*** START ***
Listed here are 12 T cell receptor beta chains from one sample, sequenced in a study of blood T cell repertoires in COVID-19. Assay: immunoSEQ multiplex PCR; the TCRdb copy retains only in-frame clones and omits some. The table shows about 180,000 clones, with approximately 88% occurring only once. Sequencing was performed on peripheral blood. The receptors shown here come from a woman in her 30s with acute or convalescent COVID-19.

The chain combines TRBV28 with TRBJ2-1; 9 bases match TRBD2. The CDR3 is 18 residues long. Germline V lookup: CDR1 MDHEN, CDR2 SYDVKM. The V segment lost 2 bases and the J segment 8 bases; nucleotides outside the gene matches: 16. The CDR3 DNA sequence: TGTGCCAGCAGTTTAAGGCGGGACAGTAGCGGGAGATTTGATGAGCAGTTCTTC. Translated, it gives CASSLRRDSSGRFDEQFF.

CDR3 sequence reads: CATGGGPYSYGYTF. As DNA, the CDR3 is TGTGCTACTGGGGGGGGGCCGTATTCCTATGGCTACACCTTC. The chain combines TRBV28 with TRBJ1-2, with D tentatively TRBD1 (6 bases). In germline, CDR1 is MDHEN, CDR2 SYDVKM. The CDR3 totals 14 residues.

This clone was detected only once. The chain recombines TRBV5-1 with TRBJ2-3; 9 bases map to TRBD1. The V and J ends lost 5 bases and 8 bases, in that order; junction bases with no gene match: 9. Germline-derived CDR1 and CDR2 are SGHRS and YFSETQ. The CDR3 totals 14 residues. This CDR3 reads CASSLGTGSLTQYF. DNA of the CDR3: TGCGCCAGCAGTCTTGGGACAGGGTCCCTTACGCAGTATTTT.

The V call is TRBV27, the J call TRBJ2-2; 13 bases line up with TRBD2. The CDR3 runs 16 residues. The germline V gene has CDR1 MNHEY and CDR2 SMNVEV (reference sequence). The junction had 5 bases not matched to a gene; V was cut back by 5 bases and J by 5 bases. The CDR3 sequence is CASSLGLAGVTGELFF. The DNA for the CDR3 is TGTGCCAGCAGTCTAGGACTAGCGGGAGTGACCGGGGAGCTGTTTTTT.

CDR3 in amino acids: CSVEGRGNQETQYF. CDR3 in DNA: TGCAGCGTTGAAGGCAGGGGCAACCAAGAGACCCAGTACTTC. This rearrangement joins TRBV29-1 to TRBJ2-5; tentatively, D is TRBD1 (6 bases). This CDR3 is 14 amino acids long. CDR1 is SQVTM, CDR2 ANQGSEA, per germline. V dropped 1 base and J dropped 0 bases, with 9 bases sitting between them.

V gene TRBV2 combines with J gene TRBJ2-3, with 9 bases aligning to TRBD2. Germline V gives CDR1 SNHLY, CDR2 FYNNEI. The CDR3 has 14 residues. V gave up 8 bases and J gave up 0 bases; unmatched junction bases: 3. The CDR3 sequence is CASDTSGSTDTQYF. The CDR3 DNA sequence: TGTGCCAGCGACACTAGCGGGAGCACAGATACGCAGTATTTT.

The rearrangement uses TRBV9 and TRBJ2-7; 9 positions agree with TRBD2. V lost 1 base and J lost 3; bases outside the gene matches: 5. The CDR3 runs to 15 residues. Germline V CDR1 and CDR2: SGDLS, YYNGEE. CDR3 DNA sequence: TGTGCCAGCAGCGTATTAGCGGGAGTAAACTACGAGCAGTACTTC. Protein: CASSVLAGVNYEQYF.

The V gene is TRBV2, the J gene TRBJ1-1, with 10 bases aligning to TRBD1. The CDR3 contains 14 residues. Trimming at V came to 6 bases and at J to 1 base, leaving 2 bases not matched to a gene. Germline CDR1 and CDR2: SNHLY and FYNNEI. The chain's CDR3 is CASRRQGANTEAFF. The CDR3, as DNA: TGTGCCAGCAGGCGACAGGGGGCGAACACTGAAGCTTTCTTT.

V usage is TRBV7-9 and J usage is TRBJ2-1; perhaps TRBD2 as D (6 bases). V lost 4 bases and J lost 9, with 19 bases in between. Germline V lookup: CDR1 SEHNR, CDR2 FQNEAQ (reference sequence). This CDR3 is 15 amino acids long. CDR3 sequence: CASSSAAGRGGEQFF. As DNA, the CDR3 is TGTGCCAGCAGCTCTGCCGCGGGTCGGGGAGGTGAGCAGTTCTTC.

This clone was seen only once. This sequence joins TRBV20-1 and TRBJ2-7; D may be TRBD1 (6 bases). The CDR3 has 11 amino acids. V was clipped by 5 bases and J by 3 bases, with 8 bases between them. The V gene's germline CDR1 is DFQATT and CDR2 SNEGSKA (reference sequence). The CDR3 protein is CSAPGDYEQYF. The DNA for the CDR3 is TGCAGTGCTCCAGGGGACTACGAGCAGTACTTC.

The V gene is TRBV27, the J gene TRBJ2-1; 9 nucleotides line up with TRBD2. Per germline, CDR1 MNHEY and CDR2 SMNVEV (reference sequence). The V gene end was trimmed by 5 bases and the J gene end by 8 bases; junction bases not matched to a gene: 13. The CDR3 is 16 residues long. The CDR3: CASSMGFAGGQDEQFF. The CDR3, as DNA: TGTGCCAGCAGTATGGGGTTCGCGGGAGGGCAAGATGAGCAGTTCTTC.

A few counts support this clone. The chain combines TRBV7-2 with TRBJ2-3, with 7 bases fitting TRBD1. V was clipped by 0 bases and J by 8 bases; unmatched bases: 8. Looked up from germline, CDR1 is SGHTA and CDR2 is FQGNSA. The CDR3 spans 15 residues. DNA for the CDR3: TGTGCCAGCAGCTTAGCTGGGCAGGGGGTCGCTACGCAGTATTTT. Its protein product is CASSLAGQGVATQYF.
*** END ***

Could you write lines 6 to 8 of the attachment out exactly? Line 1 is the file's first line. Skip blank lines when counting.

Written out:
CDR3 in amino acids: CSVEGRGNQETQYF. CDR3 in DNA: TGCAGCGTTGAAGGCAGGGGCAACCAAGAGACCCAGTACTTC. This rearrangement joins TRBV29-1 to TRBJ2-5; tentatively, D is TRBD1 (6 bases). This CDR3 is 14 amino acids long. CDR1 is SQVTM, CDR2 ANQGSEA, per germline. V dropped 1 base and J dropped 0 bases, with 9 bases sitting between them.

V gene TRBV2 combines with J gene TRBJ2-3, with 9 bases aligning to TRBD2. Germline V gives CDR1 SNHLY, CDR2 FYNNEI. The CDR3 has 14 residues. V gave up 8 bases and J gave up 0 bases; unmatched junction bases: 3. The CDR3 sequence is CASDTSGSTDTQYF. The CDR3 DNA sequence: TGTGCCAGCGACACTAGCGGGAGCACAGATACGCAGTATTTT.

The rearrangement uses TRBV9 and TRBJ2-7; 9 positions agree with TRBD2. V lost 1 base and J lost 3; bases outside the gene matches: 5. The CDR3 runs to 15 residues. Germline V CDR1 and CDR2: SGDLS, YYNGEE. CDR3 DNA sequence: TGTGCCAGCAGCGTATTAGCGGGAGTAAACTACGAGCAGTACTTC. Protein: CASSVLAGVNYEQYF.